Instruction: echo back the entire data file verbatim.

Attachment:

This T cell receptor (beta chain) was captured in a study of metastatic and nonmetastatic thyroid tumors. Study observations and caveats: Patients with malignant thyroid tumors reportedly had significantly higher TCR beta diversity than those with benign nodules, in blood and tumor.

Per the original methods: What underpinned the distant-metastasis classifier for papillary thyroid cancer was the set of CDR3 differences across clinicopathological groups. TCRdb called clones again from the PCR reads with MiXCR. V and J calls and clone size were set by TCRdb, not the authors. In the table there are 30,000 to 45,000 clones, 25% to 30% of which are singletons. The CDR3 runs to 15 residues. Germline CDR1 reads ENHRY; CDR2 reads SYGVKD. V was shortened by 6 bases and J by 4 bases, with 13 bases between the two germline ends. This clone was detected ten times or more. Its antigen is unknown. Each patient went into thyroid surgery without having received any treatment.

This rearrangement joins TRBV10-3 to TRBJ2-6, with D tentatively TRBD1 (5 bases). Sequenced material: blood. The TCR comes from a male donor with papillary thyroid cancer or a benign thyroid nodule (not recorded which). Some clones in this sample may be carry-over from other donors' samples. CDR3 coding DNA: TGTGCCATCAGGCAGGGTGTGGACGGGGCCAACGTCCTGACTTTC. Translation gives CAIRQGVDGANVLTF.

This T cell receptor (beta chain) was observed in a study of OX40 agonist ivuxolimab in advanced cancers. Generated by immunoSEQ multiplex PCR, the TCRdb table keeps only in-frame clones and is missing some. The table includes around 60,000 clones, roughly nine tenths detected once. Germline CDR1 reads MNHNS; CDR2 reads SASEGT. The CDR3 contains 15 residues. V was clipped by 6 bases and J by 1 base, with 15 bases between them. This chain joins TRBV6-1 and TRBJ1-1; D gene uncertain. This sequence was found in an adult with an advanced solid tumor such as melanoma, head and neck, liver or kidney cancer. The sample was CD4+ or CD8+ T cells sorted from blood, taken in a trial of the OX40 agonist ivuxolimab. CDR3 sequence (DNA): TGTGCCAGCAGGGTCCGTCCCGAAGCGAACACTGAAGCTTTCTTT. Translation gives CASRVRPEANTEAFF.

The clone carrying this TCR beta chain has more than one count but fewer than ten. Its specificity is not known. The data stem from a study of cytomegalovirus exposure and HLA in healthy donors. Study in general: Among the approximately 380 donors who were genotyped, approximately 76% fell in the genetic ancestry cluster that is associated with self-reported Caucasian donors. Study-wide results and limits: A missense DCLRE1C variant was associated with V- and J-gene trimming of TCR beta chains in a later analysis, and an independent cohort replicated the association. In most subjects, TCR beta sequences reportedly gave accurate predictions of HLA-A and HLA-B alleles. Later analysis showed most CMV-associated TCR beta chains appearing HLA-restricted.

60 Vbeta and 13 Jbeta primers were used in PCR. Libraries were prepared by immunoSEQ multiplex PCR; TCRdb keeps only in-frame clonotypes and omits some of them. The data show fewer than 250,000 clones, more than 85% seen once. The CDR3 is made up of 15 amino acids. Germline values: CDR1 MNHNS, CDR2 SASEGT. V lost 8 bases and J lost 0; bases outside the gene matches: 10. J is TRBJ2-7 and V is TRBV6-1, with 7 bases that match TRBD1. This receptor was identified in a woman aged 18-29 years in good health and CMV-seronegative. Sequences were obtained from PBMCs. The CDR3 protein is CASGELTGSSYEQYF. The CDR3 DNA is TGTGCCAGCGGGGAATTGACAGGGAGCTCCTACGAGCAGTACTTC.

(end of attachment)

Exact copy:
This T cell receptor (beta chain) was captured in a study of metastatic and nonmetastatic thyroid tumors. Study observations and caveats: Patients with malignant thyroid tumors reportedly had significantly higher TCR beta diversity than those with benign nodules, in blood and tumor.

Per the original methods: What underpinned the distant-metastasis classifier for papillary thyroid cancer was the set of CDR3 differences across clinicopathological groups. TCRdb called clones again from the PCR reads with MiXCR. V and J calls and clone size were set by TCRdb, not the authors. In the table there are 30,000 to 45,000 clones, 25% to 30% of which are singletons. The CDR3 runs to 15 residues. Germline CDR1 reads ENHRY; CDR2 reads SYGVKD. V was shortened by 6 bases and J by 4 bases, with 13 bases between the two germline ends. This clone was detected ten times or more. Its antigen is unknown. Each patient went into thyroid surgery without having received any treatment.

This rearrangement joins TRBV10-3 to TRBJ2-6, with D tentatively TRBD1 (5 bases). Sequenced material: blood. The TCR comes from a male donor with papillary thyroid cancer or a benign thyroid nodule (not recorded which). Some clones in this sample may be carry-over from other donors' samples. CDR3 coding DNA: TGTGCCATCAGGCAGGGTGTGGACGGGGCCAACGTCCTGACTTTC. Translation gives CAIRQGVDGANVLTF.

This T cell receptor (beta chain) was observed in a study of OX40 agonist ivuxolimab in advanced cancers. Generated by immunoSEQ multiplex PCR, the TCRdb table keeps only in-frame clones and is missing some. The table includes around 60,000 clones, roughly nine tenths detected once. Germline CDR1 reads MNHNS; CDR2 reads SASEGT. The CDR3 contains 15 residues. V was clipped by 6 bases and J by 1 base, with 15 bases between them. This chain joins TRBV6-1 and TRBJ1-1; D gene uncertain. This sequence was found in an adult with an advanced solid tumor such as melanoma, head and neck, liver or kidney cancer. The sample was CD4+ or CD8+ T cells sorted from blood, taken in a trial of the OX40 agonist ivuxolimab. CDR3 sequence (DNA): TGTGCCAGCAGGGTCCGTCCCGAAGCGAACACTGAAGCTTTCTTT. Translation gives CASRVRPEANTEAFF.

The clone carrying this TCR beta chain has more than one count but fewer than ten. Its specificity is not known. The data stem from a study of cytomegalovirus exposure and HLA in healthy donors. Study in general: Among the approximately 380 donors who were genotyped, approximately 76% fell in the genetic ancestry cluster that is associated with self-reported Caucasian donors. Study-wide results and limits: A missense DCLRE1C variant was associated with V- and J-gene trimming of TCR beta chains in a later analysis, and an independent cohort replicated the association. In most subjects, TCR beta sequences reportedly gave accurate predictions of HLA-A and HLA-B alleles. Later analysis showed most CMV-associated TCR beta chains appearing HLA-restricted.

60 Vbeta and 13 Jbeta primers were used in PCR. Libraries were prepared by immunoSEQ multiplex PCR; TCRdb keeps only in-frame clonotypes and omits some of them. The data show fewer than 250,000 clones, more than 85% seen once. The CDR3 is made up of 15 amino acids. Germline values: CDR1 MNHNS, CDR2 SASEGT. V lost 8 bases and J lost 0; bases outside the gene matches: 10. J is TRBJ2-7 and V is TRBV6-1, with 7 bases that match TRBD1. This receptor was identified in a woman aged 18-29 years in good health and CMV-seronegative. Sequences were obtained from PBMCs. The CDR3 protein is CASGELTGSSYEQYF. The CDR3 DNA is TGTGCCAGCGGGGAATTGACAGGGAGCTCCTACGAGCAGTACTTC.